Ethical Hacking's Place in Business

Ethical Hacking's Place in Business

by
JP Dunning

Principal Security Consultant, Foundstone Practice, McAfee, APAC

Businesses, governments, and individuals are all focused on utilising and leveraging technology. With initiatives like Smart Nation and Smart Home, the question becomes how do we protect ourselves and our technologies against vulnerabilities? Ethical Hacker, JP Dunning, explains what ethical hackers do and why businesses need them, and what the talent attraction challenges are for the industry.

The definition of an ethical hacker

An ethical hacker is someone who is curious at heart and questions how the world around them works. They are intellectuals who are very inquisitive about how technology works and have the skills to test it.

They are researchers and professionals who use their know-how to protect organisations and individuals from cyber-attacks. When ethical hackers find vulnerabilities, they typically report their findings back to these organisations and work with them to remedy any security lapses.

Talent challenges

The primary challenge industry-wide is negative employment, meaning that there are more open jobs than people to fill them.

A talent crunch then leads to rising salaries being needed to attract additional cybersecurity resources, which would mean increased operational costs. This may adversely affect start-ups and small and medium-sized enterprises (SMEs) who are running on lean budgets. Start-ups and SMEs are also at greater risk of being affected by talent shortage as they do not have the allure or brand appeal that a large company or multinational company (MNC) might have, nor do they possess clear career progression paths. Also, jobs in technology are perceived to be less attractive than in other sectors, like financial services. This poses a challenge to attract talent, especially for technical positions like penetration testing.

Also, cybersecurity is competing with other facets of technology, like data analytics, software programming, and application development, and are all fishing from the same limited pool of technology talent. There is also an acute skills gap especially within local senior positions where technical expertise needs to be complemented with business acumen and strategic thinking.

Higher education in Singapore and around the region is starting to facilitate students’ learning more about cybersecurity skills to prepare them for the job market. I spoke with several college students who were presenting their research projects at GovWare this year, and I was very impressed by their understanding of detailed security issues and their innovation around the security research they presented.

Also, for many years, there has also been a stigma around teaching people the skills that are used by hackers. However, it is very hard to know how to defend unless you understand how hackers are going to attack, and then test your company for the same vulnerabilities.

Speaking about the challenges I face as an ethical hacker: one of them is that it not the kind of job you can leave at the office. It is very fast paced and highly technical. People must have the passion to keep up with fully understanding the latest vulnerabilities and hacking techniques.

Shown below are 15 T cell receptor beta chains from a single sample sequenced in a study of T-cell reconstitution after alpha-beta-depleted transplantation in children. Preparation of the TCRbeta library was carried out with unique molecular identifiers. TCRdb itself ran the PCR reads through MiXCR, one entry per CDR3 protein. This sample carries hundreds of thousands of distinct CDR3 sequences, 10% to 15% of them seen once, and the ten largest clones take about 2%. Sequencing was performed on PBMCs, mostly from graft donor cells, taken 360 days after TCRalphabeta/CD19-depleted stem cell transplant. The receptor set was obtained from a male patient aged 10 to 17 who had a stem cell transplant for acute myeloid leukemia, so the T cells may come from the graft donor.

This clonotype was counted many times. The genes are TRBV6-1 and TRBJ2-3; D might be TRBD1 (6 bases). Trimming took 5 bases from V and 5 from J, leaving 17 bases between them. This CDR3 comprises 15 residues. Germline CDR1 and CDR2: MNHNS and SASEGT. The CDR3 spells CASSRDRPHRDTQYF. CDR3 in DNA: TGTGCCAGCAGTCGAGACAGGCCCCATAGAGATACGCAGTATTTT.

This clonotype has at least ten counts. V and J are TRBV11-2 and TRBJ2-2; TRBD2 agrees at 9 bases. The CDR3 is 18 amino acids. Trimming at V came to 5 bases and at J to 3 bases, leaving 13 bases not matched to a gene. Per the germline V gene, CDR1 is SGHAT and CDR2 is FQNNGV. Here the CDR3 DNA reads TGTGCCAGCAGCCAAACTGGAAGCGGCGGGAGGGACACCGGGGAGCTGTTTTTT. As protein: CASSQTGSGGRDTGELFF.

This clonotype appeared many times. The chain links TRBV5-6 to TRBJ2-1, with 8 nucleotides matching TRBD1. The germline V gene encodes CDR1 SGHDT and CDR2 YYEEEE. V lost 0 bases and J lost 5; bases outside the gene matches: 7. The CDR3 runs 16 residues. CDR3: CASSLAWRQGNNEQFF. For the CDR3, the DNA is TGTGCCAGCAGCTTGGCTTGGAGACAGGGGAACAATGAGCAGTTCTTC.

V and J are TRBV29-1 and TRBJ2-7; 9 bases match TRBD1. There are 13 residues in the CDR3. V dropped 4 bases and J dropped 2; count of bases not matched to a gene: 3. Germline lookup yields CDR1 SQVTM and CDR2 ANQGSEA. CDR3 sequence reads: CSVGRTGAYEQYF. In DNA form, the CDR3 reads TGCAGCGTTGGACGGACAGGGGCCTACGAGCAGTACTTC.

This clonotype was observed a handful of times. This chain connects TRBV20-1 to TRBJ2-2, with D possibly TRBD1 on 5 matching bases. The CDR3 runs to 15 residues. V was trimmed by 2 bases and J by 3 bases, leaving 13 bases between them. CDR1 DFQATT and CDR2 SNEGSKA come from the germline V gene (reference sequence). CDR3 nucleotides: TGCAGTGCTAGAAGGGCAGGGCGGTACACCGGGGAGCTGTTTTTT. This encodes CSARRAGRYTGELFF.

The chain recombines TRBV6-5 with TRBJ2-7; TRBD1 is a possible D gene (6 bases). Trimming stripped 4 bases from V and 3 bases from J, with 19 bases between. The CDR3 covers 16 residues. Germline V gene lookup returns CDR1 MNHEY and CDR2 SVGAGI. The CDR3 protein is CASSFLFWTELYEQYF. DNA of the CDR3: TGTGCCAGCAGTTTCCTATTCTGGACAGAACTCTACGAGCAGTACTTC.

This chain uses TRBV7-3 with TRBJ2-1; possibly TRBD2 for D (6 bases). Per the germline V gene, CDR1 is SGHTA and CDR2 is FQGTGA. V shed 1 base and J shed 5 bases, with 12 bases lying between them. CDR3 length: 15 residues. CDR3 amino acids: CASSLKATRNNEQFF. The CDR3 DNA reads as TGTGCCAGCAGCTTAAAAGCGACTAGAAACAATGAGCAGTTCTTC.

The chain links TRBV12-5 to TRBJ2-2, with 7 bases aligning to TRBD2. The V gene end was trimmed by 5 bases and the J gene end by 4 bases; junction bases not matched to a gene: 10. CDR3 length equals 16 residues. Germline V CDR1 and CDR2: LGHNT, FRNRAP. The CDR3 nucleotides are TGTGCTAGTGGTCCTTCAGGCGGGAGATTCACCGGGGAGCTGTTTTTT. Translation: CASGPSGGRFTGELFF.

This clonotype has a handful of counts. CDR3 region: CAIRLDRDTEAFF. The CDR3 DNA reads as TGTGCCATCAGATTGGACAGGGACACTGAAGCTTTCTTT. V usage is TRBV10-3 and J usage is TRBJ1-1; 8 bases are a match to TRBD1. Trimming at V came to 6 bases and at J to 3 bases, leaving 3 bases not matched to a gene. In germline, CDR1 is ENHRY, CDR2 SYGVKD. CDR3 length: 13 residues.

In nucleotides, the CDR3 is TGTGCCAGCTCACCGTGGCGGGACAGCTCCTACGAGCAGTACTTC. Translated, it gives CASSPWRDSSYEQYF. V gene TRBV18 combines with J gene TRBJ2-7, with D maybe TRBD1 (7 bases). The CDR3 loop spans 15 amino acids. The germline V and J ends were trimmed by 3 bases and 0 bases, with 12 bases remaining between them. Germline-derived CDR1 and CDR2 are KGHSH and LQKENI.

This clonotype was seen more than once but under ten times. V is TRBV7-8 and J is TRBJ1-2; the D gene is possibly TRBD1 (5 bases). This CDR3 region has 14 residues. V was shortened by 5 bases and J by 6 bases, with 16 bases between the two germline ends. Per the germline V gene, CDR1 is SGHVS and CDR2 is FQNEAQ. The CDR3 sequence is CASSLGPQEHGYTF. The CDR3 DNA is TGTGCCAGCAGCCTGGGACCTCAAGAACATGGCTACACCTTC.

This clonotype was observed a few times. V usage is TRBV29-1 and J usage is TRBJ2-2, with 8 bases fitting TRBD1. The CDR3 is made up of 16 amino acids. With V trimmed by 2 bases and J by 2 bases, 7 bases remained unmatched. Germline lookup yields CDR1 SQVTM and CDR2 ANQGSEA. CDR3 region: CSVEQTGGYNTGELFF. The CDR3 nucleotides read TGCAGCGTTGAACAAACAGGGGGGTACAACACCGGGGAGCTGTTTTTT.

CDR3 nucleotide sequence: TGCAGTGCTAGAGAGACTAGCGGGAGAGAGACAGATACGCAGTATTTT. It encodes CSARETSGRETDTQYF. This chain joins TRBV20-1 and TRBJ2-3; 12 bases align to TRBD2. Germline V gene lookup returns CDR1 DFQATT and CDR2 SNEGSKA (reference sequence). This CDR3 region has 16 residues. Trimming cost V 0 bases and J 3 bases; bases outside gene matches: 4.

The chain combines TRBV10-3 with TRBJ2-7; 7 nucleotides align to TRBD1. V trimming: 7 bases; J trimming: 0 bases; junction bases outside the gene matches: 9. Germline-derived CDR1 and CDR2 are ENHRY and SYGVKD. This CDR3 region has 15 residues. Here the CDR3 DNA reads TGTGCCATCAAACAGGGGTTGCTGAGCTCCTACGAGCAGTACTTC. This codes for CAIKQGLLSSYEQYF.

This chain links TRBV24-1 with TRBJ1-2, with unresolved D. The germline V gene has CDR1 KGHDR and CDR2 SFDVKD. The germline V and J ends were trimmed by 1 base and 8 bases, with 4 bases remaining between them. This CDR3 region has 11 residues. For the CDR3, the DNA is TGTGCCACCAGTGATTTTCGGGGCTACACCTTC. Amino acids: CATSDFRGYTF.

What it takes to be an ethical hacker

It often takes the knowledge to understand technology better than the designers who designed it. This means years of learning about the fundamentals of modern technology.  Many people see hackers in movies and TV shows and think it is just a matter of typing a few commands to gain access. The truth is, most ethical hackers have years of experience around learning Internet protocols, operating systems, and software engineering. After becoming experts in these areas, they are then able to learn how to assess the security and discover new vulnerabilities.

It would also serve them well to start off with a job in IT, such as a system administrator or programmer. Roles like these would help to increase knowledge about how networks and systems work, and finding anomalies becomes second nature.

They would also need to possess a ‘hacker’ mindset. A budding ethical hacker should not just understand and employ standard means of attack like worms, malware and ransomware, but also use social engineering to extract personal data that could be beneficial in their penetration testing efforts.

The ability to effectively communicate findings and translate the technical language into something a business executive can understand is crucial for an ethical hacker.

They would also need to possess communication skills. The ability to effectively communicate findings and translate the technical language into something a business executive can understand is crucial for an ethical hacker. Many of the smartest ethical hackers are not able to communicate the impact of a vulnerability. This makes it difficult to share discoveries with companies on the threat posed by the vulnerability and how to fix the issue. Often, many ethical hackers lack the skill of translating very technical discoveries to a non-technical audience. This leads to misunderstandings and sometimes inaction on the part of companies.